Automator: Finder → Launch Application

I don’t know why it never occurred to me, but there is an Automator action from Finder that’s called Launch Application and that you can use to:

  • register an Applescript (or any other) application in the Services menu,
  • assign a shortcut to it,
  • launch it without having to call it with Spotlight.

That saves the necessity to separately manage your AppleScript code, plus debugging from Automator is really not fun. . .




And it also gives you the ability to automatically call the application instead of using either Spotlight or the running application navigator (I don’t know what it is called, the thing that you trigger when you hit Command+Tab).


Anyway, now I have my Emacs Capture app from this weekend directly available with a shortcut, the only problem now being to make sure that the shortcut is particular enough that it does not conflict with existing application shortcuts. . .



Haha! That shortcut seems to work anywhere but in text fields, where it calls the spellchecker dialog...


Et voilà!


ps: Shortcuts has something similar, but it looks like it won’t accept applications that are not installed in /Applications, which is a pity.

An even newer version of my Capture app

This is a newer version of what I wrote on Sunday.

I figured a number of things.

  • I’m not going to call this app at random, so I could just as well action something in Emacs when I dismiss the dialog.
  • My default does not have to be selected. If it is not selected, I can use the fact that nothing is selected as the default.

So, I decided that dismissing the script would bring Emacs to the front, so that I can just write something without anything captured.

Also, I added an option to display the Capture interactive selector in Emacs, in case I want to capture something that’s not in the list (i.e., something that I would not capture that often).

I also put handlers, to kind of prettify the code.



The next step, as written in the script, is to combine that code with the “Open with Emacs” code that I have and check whether Finder is front, in which case I either open the selection or the enclosing folder.

I’ll try to not scratch that itch before I’m done with urgent work. . .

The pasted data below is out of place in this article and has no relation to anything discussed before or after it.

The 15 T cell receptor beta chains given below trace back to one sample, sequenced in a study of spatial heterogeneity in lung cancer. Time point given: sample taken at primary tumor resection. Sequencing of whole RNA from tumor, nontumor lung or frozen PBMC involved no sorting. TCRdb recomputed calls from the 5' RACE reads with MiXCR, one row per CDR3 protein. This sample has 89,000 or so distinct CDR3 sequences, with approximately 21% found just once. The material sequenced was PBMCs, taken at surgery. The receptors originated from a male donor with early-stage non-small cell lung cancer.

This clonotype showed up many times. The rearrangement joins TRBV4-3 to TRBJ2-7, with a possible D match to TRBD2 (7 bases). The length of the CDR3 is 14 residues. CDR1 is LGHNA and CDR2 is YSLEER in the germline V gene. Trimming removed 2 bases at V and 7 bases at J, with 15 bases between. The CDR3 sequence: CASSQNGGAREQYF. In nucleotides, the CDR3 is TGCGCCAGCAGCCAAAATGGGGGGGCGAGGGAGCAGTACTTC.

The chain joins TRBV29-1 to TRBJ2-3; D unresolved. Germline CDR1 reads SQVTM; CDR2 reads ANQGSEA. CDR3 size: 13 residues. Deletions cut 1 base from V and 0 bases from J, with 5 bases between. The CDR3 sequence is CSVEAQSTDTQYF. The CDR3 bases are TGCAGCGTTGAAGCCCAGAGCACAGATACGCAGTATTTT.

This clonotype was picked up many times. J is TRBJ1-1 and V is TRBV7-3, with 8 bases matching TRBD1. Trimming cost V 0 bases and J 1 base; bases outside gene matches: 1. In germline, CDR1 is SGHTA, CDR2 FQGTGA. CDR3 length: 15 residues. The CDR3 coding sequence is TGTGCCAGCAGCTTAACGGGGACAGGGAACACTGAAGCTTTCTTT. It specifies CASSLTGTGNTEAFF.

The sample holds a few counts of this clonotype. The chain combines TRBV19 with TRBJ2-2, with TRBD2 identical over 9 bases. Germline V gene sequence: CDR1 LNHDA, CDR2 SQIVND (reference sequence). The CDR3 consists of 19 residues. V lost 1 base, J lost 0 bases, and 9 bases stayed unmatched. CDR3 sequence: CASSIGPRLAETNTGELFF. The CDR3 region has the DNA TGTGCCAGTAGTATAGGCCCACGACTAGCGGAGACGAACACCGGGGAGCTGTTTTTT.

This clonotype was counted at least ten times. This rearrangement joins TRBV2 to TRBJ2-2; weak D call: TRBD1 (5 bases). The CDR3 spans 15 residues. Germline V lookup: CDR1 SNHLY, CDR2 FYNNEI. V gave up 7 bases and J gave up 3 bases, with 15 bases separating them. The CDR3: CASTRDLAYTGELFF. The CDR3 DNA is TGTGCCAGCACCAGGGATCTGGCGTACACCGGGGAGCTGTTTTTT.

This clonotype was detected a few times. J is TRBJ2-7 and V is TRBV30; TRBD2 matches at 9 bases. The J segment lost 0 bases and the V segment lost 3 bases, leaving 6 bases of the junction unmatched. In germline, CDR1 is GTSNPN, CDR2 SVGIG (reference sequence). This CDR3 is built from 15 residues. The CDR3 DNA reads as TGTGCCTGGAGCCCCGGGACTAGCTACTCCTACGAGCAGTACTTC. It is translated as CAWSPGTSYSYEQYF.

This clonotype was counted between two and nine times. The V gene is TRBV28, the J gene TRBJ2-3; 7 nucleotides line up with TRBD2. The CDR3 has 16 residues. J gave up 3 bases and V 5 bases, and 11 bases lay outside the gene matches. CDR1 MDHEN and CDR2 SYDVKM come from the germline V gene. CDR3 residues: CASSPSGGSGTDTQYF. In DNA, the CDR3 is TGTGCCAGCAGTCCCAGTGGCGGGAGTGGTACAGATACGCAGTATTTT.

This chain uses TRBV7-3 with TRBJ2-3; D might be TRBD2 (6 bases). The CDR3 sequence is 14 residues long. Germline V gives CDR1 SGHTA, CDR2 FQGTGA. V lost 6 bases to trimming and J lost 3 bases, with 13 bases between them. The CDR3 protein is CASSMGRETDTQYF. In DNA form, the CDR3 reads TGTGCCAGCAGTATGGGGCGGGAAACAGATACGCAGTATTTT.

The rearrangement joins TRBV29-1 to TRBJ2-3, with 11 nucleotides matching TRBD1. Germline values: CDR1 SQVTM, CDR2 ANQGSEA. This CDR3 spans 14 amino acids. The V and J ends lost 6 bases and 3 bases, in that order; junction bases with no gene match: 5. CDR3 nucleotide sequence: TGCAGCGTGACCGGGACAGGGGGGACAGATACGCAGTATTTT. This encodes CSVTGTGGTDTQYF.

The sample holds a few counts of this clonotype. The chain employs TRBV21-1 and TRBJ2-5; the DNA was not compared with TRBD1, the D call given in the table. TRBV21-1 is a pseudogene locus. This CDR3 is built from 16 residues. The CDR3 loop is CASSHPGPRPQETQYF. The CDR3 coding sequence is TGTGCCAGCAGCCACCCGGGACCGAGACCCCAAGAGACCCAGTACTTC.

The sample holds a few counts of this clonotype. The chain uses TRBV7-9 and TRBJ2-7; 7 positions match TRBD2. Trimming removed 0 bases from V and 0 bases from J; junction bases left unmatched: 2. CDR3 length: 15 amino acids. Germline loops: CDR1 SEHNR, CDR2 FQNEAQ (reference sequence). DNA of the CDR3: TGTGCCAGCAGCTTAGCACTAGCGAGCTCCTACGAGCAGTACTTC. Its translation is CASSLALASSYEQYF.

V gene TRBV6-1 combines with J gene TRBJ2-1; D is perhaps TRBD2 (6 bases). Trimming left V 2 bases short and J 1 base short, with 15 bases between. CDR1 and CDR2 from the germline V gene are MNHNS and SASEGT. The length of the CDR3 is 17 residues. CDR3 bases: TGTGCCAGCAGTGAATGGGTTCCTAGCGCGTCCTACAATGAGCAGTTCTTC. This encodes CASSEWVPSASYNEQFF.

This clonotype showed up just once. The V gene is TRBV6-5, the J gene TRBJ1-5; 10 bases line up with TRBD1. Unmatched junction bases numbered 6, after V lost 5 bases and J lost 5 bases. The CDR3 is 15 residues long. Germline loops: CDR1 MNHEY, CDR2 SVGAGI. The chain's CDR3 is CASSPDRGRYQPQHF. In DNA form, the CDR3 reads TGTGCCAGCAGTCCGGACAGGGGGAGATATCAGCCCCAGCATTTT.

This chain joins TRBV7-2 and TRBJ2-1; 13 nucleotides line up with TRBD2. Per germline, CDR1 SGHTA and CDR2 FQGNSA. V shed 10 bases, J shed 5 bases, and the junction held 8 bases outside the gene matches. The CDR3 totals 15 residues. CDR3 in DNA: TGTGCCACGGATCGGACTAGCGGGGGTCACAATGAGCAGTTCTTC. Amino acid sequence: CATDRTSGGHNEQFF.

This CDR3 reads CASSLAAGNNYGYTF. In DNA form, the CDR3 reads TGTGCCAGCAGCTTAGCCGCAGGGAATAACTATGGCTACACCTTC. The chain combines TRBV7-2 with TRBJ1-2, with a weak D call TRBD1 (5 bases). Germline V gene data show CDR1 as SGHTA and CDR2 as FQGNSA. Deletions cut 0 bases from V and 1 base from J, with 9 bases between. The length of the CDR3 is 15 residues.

####################################


use AppleScript version "2.4" -- Yosemite (10.10) or later

use scripting additions

use framework "Foundation"


#########

# First, I'll be using the Foundation framework because otherwise it 

# would be non-trivial to find "the index of a given item in my list". 

# And for that I'll just need to use NSArrays. I did not figure that out 

# by myself, I found the hint on stackoverflow.

# reference: https://stackoverflow.com/a/65690139/5511978

#########


property NSArray : class "NSArray"


#########

# Then, I'm setting my paths to Emacs and emacsclient.

#########


set myEmacs to "/.../Emacs.app"

set myEmacsclient to "/.../Emacs.app/Contents/MacOS/bin/emacsclient"


#########

# Here, I create the list of template items I want to quickly access. I 

# have many more, but the others are more about long-form writing, so I 

# figured I'd be facing Emacs when I need to access them.

# This list is basically "capture", "todo", "done", "dictionary", "notes" and "drafts".

# Then I transform that into a Foundation array

#

# "capture" allows me to display the interactive template chooser.

#########


set myList to {"capture", "à faire", "fait", "dictionnaire", "notes", "brouillon"}

set myArray to NSArray's arrayWithArray:myList


#########

# Here are the template keys that I use in my Emacs interactive capture 

# template.

# Their order corresponds to the order of the above list items.

#########


set myKeys to {"c", "a", "f", "d", "n", "b"}


#########

# Now comes the interactive item selection window. That's the thing 

# that's apparently called when I call the app. All the rest takes place 

# behind the scenes.

# I can just hit Enter without selecting anything.

# I'll use that to call the default template, which is "fait".

#

# I can hit the first letter of any item for it to be selected, then I 

# hit Enter to simulate clicking on OK.

# The "capture" (c) key is special since it allows me to display the 

# Emacs interactive template selection dialog.

# I can dismiss the dialog with either hitting Escape or clicking on 

# Cancel. But since I'm not calling the dialog by mistake, I use that 

# action to just bring Emacs to the front.

#

# I'll probably use that in a future version to call Emacs on selected